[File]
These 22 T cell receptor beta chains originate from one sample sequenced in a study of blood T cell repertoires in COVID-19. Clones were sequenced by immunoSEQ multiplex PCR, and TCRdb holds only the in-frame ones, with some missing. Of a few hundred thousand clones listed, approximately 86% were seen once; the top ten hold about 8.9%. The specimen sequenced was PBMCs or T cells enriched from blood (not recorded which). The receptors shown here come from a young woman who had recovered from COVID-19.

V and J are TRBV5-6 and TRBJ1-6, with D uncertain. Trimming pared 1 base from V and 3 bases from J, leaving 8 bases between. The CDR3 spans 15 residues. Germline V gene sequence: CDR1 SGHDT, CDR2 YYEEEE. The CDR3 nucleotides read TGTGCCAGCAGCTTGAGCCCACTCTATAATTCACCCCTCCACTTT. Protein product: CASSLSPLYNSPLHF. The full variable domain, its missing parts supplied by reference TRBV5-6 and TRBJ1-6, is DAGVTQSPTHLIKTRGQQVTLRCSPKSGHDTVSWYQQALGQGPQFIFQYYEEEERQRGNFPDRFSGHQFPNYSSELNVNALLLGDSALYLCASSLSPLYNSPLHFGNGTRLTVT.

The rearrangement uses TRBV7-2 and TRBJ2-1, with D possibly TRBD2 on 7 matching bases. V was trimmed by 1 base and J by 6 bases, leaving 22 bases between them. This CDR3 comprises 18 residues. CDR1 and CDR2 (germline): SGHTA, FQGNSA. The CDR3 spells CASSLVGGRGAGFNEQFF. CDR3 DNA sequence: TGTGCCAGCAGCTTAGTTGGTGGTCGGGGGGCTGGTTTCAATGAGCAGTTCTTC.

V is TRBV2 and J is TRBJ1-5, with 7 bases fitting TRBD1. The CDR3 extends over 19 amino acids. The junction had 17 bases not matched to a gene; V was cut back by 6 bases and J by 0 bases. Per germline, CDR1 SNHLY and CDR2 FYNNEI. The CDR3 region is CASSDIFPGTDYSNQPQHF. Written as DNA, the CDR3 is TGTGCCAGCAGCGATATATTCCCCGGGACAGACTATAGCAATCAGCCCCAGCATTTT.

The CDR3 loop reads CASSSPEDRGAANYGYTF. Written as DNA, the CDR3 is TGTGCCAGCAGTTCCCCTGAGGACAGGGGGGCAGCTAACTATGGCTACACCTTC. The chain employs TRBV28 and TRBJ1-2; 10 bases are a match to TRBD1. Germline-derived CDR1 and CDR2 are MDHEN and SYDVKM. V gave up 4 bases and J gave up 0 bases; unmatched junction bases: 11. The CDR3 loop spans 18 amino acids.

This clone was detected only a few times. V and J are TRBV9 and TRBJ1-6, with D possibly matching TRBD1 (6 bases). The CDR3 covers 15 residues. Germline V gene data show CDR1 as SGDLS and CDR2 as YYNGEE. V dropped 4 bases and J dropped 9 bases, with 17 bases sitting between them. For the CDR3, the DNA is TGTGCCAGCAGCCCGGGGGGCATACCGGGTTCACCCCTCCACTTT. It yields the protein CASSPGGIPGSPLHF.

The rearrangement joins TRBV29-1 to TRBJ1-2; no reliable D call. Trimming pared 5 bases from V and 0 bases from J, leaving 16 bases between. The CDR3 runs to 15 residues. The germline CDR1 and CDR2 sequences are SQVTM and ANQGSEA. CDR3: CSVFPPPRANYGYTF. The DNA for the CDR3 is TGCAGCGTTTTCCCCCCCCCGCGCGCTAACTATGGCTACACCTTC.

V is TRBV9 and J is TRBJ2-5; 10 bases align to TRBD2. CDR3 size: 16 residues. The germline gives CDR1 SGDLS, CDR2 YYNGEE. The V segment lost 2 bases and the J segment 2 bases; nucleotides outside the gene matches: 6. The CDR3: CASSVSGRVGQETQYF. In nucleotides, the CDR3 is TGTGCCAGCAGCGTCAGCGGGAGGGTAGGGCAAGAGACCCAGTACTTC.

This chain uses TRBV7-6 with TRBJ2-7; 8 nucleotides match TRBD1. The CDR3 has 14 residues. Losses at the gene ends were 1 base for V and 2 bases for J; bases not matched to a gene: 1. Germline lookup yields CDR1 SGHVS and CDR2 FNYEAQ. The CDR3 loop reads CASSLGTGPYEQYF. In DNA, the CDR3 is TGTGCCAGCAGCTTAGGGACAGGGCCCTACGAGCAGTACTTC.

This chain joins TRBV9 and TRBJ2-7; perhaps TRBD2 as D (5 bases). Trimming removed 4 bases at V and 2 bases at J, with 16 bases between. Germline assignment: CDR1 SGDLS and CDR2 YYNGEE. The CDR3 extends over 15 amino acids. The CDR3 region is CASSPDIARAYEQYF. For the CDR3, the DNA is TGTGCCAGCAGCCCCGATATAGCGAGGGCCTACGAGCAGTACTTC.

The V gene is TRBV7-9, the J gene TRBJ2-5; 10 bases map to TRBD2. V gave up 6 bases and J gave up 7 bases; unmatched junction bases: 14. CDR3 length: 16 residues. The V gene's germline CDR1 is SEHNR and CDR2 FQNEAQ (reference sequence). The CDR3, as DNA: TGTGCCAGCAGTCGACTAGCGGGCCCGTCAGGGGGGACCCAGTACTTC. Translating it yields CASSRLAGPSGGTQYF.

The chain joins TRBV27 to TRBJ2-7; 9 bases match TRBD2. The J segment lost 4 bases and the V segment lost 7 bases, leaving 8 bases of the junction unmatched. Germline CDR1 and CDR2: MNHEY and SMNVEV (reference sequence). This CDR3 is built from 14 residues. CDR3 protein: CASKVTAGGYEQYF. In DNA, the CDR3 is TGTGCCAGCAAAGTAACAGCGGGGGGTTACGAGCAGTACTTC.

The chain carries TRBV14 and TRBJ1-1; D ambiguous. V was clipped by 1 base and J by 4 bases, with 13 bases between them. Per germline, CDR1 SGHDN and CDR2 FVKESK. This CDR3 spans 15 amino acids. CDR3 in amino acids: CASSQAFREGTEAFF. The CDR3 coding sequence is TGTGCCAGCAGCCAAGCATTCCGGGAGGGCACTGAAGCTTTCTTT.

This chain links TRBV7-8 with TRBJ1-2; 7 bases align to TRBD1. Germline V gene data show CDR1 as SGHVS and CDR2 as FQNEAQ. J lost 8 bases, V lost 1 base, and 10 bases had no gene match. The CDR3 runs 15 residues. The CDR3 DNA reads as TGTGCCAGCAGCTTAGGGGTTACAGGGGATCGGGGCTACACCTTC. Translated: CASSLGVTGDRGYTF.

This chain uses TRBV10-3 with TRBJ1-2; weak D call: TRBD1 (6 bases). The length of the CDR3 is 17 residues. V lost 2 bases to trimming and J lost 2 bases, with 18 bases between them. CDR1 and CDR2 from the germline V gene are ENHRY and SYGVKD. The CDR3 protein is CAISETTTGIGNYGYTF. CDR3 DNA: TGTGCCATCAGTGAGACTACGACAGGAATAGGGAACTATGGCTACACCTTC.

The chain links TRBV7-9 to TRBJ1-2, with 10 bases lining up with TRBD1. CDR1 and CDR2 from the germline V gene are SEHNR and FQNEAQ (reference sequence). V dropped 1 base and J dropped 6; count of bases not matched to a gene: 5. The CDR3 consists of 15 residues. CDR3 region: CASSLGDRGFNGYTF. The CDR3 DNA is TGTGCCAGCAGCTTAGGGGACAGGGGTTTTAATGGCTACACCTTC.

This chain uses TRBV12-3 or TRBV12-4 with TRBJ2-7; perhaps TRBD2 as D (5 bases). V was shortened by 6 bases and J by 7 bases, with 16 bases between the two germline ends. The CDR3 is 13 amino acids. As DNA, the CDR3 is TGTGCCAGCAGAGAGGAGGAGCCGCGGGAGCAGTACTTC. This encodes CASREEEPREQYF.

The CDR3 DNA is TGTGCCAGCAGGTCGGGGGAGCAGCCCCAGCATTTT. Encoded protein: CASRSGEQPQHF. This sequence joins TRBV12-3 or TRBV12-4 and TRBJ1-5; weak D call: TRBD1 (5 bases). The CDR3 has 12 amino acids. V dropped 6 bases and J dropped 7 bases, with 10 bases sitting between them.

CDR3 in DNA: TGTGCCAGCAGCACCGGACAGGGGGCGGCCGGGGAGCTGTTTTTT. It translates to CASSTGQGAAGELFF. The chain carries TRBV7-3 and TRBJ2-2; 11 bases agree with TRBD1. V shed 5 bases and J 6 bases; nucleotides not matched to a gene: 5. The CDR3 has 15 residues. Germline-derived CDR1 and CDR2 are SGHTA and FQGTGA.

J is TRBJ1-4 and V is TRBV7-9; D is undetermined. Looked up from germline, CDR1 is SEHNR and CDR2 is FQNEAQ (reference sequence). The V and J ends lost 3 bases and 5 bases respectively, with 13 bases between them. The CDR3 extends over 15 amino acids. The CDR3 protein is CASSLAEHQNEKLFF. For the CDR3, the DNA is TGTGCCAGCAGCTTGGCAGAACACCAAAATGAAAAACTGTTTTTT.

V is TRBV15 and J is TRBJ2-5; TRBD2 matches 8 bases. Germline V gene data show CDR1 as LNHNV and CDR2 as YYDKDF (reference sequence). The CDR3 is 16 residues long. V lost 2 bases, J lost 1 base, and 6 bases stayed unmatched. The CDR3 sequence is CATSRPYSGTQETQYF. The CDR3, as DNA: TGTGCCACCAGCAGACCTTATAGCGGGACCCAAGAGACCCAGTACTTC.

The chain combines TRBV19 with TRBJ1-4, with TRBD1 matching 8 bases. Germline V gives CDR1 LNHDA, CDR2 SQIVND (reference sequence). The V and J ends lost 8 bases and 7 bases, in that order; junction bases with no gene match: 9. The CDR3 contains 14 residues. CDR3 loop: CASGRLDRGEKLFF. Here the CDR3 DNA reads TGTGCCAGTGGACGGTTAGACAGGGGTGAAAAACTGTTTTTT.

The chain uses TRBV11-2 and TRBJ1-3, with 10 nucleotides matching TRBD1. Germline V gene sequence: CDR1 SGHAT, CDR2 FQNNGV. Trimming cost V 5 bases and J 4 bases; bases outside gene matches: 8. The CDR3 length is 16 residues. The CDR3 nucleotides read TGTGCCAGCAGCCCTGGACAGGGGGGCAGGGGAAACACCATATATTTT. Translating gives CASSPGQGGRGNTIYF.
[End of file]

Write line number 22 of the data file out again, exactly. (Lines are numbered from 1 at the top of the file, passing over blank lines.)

The chain combines TRBV19 with TRBJ1-4, with TRBD1 matching 8 bases. Germline V gives CDR1 LNHDA, CDR2 SQIVND (reference sequence). The V and J ends lost 8 bases and 7 bases, in that order; junction bases with no gene match: 9. The CDR3 contains 14 residues. CDR3 loop: CASGRLDRGEKLFF. Here the CDR3 DNA reads TGTGCCAGTGGACGGTTAGACAGGGGTGAAAAACTGTTTTTT.